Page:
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01.12.2016 | Research article | Ausgabe 1/2016 Open Access

BMC Cancer 1/2016

Absence of an association of human polyomavirus and papillomavirus infection with lung cancer in China: a nested case–control study

Zeitschrift:
BMC Cancer > Ausgabe 1/2016
Autoren:
Danny V. Colombara, Lisa E. Manhart, Joseph J. Carter, Stephen E. Hawes, Noel S. Weiss, James P. Hughes, You-Lin Qiao, Philip R. Taylor, Jennifer S. Smith, Denise A. Galloway
Wichtige Hinweise

Electronic supplementary material

The online version of this article (doi:10.​1186/​s12885-016-2381-3) contains supplementary material, which is available to authorized users.

Abstract

Background

Studies of human polyomavirus (HPyV) infection and lung cancer are limited and those regarding the association of human papillomavirus (HPV) infection and lung cancer have produced inconsistent results.

Methods

We conducted a nested case–control study to assess the association between incident lung cancer of various histologies and evidence of prior infection with HPyVs and HPVs. We selected serum from 183 cases and 217 frequency matched controls from the Yunnan Tin Miner’s Cohort study, which was designed to identify biomarkers for early detection of lung cancer. Using multiplex liquid bead microarray (LBMA) antibody assays, we tested for antibodies to the VP1 structural protein and small T antigen (ST-Ag) of Merkel cell, KI, and WU HPyVs. We also tested for antibodies against HPV L1 structural proteins (high-risk types 16, 18, 31, 33, 52, and 58 and low-risk types 6 and 11) and E6 and E7 oncoproteins (high risk types 16 and 18). Measures of antibody reactivity were log transformed and analyzed using logistic regression.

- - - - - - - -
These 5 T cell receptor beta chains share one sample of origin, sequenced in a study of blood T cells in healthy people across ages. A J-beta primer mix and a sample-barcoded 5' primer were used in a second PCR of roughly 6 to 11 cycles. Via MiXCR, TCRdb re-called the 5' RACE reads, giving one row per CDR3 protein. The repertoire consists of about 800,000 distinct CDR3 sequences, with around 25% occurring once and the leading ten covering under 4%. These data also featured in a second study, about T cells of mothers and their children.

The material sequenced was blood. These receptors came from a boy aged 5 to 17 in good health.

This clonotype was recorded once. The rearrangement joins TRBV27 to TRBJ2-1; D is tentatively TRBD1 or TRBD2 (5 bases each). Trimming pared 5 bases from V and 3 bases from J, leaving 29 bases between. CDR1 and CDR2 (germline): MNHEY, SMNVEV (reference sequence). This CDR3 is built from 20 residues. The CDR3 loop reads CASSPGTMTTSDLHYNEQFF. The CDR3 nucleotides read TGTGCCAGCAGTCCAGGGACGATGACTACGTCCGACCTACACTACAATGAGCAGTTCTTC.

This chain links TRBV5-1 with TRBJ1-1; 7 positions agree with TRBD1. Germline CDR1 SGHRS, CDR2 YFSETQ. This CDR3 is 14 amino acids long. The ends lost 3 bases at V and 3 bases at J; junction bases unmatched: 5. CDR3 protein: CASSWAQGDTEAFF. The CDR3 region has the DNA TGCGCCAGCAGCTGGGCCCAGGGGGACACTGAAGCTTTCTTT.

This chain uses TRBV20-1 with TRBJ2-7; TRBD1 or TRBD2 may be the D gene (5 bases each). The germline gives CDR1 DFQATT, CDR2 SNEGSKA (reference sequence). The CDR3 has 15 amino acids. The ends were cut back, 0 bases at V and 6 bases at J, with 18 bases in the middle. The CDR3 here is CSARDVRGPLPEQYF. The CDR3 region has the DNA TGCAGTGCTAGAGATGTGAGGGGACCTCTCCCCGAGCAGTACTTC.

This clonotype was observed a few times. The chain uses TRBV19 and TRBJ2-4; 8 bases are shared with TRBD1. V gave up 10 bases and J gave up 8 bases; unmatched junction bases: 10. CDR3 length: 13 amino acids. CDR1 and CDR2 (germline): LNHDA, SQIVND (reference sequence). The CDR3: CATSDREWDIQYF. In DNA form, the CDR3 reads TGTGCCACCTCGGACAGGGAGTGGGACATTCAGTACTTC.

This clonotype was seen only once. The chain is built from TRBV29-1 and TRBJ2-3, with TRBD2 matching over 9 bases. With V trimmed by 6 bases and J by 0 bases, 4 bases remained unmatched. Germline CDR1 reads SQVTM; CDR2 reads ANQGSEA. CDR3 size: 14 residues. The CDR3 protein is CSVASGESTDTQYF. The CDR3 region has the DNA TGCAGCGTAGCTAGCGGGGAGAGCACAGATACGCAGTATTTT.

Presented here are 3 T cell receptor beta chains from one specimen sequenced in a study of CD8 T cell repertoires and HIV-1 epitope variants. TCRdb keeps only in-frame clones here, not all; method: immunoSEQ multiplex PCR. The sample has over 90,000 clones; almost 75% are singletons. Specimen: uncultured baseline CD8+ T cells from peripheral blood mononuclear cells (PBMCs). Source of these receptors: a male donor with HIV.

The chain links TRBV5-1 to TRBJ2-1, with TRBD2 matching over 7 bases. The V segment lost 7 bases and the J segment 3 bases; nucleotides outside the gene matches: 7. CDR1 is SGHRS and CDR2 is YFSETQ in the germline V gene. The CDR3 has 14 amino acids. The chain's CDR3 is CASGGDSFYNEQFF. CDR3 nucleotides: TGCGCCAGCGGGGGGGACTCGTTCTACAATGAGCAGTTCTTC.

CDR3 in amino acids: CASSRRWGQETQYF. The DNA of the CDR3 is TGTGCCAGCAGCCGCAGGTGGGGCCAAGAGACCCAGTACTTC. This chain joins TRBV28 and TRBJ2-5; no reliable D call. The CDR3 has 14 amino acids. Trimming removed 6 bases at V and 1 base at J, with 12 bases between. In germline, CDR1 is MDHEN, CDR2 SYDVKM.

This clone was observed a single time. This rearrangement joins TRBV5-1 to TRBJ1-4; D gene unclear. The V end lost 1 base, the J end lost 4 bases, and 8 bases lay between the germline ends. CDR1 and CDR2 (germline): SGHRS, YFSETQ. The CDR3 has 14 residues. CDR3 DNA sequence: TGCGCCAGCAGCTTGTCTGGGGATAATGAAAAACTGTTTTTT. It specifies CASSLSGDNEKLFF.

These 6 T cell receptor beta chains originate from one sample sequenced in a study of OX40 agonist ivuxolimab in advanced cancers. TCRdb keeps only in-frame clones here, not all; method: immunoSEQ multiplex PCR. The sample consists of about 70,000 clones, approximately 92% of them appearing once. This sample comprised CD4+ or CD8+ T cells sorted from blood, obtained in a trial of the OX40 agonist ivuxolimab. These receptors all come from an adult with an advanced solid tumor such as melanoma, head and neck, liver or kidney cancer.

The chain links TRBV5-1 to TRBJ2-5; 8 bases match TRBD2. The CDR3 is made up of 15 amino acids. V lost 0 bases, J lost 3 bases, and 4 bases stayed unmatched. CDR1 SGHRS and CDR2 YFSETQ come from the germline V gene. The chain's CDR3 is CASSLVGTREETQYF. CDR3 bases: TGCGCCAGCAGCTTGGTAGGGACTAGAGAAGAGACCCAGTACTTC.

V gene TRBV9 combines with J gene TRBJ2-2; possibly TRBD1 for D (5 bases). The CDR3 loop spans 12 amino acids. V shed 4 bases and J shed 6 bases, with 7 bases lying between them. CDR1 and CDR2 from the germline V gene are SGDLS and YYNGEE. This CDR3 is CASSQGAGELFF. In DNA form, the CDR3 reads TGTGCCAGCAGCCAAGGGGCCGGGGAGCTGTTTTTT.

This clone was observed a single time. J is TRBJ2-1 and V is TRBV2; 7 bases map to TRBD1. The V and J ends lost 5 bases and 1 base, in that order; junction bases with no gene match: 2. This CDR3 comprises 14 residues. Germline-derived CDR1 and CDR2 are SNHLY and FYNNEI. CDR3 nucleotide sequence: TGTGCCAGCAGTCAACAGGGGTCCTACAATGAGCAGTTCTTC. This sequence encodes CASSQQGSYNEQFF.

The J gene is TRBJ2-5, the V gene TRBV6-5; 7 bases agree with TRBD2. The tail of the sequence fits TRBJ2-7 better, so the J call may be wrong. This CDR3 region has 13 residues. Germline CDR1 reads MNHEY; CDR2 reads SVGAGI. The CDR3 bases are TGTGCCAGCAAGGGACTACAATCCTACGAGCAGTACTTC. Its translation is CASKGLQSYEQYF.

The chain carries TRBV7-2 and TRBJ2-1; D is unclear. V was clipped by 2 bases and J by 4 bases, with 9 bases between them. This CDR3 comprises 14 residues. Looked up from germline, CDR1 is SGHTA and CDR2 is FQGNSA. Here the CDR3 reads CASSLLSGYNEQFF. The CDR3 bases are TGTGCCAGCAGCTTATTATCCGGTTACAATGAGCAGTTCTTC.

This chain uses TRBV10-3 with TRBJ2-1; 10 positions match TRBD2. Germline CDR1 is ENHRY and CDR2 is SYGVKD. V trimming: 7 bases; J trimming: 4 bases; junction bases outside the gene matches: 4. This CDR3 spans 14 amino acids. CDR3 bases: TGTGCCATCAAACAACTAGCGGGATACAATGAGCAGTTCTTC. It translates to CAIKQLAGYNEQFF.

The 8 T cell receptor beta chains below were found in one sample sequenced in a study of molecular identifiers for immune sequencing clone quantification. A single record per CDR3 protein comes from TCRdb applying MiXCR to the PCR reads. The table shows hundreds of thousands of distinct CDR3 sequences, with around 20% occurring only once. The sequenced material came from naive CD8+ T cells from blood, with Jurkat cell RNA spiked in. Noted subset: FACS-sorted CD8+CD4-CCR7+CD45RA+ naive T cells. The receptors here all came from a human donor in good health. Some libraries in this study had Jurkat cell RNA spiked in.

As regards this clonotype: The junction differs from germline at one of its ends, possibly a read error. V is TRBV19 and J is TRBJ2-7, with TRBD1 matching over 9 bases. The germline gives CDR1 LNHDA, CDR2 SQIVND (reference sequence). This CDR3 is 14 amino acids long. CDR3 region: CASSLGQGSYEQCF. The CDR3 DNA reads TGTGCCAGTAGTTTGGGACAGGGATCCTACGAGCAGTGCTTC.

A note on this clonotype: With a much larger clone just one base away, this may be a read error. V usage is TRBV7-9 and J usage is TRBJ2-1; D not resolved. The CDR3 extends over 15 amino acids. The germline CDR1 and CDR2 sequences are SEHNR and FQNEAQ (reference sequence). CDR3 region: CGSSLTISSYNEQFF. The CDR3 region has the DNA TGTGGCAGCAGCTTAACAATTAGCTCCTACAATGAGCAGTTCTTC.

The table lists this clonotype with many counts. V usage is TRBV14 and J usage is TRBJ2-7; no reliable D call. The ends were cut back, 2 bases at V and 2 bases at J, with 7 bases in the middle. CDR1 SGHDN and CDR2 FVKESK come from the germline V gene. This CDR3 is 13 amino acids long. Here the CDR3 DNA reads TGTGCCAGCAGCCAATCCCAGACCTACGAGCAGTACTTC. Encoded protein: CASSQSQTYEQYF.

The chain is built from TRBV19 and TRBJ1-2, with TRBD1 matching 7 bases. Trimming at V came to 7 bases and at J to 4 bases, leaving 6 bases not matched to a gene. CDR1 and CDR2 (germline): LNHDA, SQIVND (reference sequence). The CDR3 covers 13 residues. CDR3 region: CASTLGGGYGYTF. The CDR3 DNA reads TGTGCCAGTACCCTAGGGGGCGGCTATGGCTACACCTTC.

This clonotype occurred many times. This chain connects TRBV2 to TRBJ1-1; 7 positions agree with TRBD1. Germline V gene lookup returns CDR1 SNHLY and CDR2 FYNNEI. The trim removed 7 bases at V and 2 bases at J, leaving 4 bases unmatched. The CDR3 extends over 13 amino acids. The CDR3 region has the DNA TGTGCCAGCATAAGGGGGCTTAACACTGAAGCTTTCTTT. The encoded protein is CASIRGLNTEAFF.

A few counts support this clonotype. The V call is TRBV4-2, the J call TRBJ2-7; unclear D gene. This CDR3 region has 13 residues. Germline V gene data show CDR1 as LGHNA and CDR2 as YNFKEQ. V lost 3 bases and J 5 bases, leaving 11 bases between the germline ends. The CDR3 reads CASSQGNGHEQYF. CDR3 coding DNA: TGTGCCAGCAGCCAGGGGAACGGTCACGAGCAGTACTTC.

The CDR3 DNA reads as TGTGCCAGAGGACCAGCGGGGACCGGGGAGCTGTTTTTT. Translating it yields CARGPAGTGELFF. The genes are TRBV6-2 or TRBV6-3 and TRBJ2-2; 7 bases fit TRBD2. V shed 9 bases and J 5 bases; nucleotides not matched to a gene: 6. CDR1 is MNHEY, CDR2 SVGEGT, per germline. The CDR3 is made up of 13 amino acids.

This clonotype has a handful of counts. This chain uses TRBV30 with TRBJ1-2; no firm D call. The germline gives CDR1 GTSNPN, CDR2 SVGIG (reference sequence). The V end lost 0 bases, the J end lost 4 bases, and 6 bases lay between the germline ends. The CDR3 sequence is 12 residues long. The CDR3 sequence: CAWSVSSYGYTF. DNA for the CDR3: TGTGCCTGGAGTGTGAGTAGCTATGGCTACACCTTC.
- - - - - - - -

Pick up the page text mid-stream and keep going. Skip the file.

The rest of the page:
Results

We found no association between KIV, WUV, and MCV antibody levels and incident lung cancer (P-corrected for multiple comparisons >0.10 for all trend tests). We also found no association with HPV-16, 18, 31, 33, 52, and 58 seropositivity (P-corrected for multiple comparisons >0.05 for all).

Conclusions

Future studies of infectious etiologies of lung cancer should look beyond HPyVs and HPVs as candidate infectious agents.
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